With the presidential election quickly approaching, it’s important for individuals with large estates to begin considering how the presidential election may affect their estate planning. Today’s record-high estate exemption amounts are not likely to last forever, so taxpayers may want to start thinking about how they can take advantage of the current estate tax laws before they change.
The current lifetime estate exclusion amount is $11,580,000 per taxpayer, or $23,160,000 for a married couple. Estates in excess of the exclusion are currently taxed at 40%.
Potential Changes in Estate Taxes
Depending on who is elected, estate tax treatment could change drastically. Below are the main points each candidate proposes and how it would impact estates.
Estate Taxes Under Biden
- Repeal of stepped-up basis
- Increase in capital gains taxes
- Likely a lower exclusion amount
Biden has proposed to repeal stepped-up basis at death. Currently, an individual may hold an asset for many years, during which the asset typically appreciates in value. When the taxpayer dies and passes an asset to an heir, the basis– the owner’s original investment in the asset–rises to the market value as of the date of death. The heir then inherits this asset “stepped-up basis.” If the heir chooses to immediately sell the inherited assets, he or she can do so with minimal to no income tax on capital gains. Elimination of stepped-up basis will result in increased capital gains taxes for those that inherit the assets.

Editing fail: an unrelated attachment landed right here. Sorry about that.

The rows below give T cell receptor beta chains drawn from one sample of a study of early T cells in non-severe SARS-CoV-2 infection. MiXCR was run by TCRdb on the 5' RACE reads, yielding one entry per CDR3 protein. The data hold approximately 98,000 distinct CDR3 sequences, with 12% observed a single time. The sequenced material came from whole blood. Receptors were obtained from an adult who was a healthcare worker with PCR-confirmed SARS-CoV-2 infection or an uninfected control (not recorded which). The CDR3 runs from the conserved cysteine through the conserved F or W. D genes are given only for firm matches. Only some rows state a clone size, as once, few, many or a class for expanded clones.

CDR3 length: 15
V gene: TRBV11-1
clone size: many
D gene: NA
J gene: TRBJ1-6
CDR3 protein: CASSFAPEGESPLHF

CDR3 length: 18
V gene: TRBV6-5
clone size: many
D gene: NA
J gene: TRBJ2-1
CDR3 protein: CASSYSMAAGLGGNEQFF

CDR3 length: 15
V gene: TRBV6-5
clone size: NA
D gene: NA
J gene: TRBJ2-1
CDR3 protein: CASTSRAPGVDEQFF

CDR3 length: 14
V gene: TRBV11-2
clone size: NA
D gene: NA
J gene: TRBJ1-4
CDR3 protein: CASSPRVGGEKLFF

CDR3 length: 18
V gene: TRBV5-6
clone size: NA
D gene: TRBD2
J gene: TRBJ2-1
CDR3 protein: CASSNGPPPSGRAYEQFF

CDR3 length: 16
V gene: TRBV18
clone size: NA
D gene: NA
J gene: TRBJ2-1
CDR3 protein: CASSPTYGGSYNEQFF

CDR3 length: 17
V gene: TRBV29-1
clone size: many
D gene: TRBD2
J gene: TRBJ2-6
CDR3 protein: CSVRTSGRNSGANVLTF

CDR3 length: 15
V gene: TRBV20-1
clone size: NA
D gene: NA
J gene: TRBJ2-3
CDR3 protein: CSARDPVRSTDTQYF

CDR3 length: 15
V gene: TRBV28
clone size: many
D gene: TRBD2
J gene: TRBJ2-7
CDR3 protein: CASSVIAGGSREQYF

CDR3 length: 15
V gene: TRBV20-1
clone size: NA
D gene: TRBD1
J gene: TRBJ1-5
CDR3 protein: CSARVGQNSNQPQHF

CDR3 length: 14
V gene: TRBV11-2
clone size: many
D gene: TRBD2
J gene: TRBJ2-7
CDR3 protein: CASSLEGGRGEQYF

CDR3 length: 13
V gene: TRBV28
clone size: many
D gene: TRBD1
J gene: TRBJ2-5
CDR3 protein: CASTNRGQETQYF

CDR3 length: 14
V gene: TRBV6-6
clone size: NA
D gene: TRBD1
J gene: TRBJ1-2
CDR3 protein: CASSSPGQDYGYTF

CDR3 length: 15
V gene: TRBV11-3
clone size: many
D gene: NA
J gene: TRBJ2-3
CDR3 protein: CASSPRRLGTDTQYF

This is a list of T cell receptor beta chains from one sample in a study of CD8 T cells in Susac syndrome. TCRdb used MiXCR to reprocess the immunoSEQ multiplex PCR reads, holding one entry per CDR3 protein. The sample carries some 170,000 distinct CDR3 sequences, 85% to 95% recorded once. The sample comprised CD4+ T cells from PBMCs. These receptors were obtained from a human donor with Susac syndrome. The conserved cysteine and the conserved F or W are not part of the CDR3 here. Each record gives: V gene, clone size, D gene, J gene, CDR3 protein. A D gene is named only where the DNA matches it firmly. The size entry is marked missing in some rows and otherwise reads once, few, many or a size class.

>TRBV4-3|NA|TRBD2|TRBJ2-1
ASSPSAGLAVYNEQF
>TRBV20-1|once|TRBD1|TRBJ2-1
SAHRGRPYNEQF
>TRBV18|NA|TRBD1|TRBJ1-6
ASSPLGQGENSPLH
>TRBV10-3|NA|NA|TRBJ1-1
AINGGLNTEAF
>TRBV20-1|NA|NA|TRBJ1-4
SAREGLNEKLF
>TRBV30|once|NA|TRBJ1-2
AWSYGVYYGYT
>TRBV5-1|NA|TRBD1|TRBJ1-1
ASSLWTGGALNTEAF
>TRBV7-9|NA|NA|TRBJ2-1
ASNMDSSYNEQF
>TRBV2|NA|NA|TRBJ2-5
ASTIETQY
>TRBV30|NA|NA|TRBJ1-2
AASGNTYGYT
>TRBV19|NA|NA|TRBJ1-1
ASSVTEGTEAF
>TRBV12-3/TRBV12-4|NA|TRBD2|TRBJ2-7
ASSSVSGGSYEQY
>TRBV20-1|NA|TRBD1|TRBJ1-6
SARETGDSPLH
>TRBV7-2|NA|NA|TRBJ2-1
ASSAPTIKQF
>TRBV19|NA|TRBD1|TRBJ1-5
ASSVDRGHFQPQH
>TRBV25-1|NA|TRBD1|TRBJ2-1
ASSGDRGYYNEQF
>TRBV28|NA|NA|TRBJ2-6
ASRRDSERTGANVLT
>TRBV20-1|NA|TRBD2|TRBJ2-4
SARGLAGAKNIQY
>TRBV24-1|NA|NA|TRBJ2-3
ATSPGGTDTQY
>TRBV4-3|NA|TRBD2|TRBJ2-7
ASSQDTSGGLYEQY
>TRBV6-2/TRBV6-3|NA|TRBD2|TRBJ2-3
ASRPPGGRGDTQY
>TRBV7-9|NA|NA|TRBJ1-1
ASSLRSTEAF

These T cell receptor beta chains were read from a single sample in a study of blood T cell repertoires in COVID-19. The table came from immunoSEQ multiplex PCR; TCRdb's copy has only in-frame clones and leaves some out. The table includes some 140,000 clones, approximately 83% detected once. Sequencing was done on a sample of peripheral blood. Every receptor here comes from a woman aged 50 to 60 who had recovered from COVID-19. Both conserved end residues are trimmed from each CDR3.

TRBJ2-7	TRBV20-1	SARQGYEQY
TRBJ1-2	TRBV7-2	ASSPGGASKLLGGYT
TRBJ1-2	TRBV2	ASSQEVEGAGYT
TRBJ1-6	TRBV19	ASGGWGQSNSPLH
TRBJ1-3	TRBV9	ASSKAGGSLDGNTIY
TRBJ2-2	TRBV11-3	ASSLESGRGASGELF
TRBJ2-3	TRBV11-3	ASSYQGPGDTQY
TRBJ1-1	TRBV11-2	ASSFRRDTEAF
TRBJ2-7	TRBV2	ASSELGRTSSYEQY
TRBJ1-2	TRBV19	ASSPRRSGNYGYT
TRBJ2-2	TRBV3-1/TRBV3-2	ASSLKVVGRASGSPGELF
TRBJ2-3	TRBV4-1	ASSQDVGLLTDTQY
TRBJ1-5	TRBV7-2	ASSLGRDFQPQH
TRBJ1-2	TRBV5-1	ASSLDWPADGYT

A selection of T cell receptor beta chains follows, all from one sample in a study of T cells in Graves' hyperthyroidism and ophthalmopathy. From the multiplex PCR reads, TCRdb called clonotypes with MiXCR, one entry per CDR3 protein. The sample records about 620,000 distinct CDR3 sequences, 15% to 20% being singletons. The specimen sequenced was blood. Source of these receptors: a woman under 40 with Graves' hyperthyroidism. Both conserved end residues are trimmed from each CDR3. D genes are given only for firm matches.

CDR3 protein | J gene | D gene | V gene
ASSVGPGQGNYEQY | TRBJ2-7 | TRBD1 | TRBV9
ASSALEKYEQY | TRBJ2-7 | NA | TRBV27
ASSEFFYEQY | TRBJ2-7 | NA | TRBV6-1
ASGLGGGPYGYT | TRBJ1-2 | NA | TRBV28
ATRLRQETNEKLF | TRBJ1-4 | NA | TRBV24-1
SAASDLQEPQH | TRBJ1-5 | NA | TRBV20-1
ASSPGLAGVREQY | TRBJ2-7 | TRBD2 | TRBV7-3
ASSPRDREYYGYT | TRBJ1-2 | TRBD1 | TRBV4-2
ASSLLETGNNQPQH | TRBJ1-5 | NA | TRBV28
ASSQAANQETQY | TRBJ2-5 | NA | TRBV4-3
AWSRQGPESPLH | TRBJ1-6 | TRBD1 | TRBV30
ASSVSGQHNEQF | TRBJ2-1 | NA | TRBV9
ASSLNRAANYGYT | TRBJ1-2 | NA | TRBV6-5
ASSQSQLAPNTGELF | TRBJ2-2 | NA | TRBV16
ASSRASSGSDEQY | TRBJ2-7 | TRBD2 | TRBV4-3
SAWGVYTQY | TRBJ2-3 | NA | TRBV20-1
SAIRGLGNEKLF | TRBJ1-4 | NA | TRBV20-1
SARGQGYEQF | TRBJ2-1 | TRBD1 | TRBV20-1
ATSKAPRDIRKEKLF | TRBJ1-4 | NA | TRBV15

The current maximum long-term capital gains tax rate for 2020 is 20% plus 3.8% Net Investment Income tax for single households with more than $441,451 in taxable income and $496,601 for married-filing-jointly. Those in lower tax brackets may qualify for 0% or 15% long-term capital gains rates.
While Biden has not proposed any specific changes to the exclusion amount or estate tax rate, he has hinted at returning to a “historical norm” which some have interpreted to be $5 million, prior to the Tax Cuts and Jobs Act (TCJA), or possibly $3.5 million as it was in 2009. This would dramatically increase the number of taxpayers that would now be subject to estate tax.
Taxpayers may want to rethink current planning and consider whether it’s advantageous to make more lifetime gifts, keeping in mind income tax vs. estate tax and their tax rates vs. their heirs’ tax rates.
Estate Taxes Under Trump
- 40% tax on estates/lifetime gifts above $11.58 million per taxpayer
- Expiration & reduction of exemption amounts after 2025
If President Trump is re-elected, the current estate exemption is set to expire at the end of 2025. When the TCJA sunsets, exemption amounts will be reduced to $5,000,000, or $10,000,000 for a married couple, indexed for inflation.
Estate Planning for the Future
People with net assets in excess of $3.5-5 million may want to start thinking about gifting plans to reduce their overall taxable estates. According to “anti-clawback” regulations published by the IRS, gifts made using today’s high exemption amounts are protected from future tax when the exemption amounts are reduced. These regulations offer a major incentive to use these high exemption amounts before it is reduced. Those who could be affected may want to start planning now so they’re positioned to make gifts if the lifetime exemption would drastically decrease.
Contact an Anders advisor below to see which gifting techniques could work best for your situation, or learn more about Anders Family Wealth and Estate Planning services.All Insights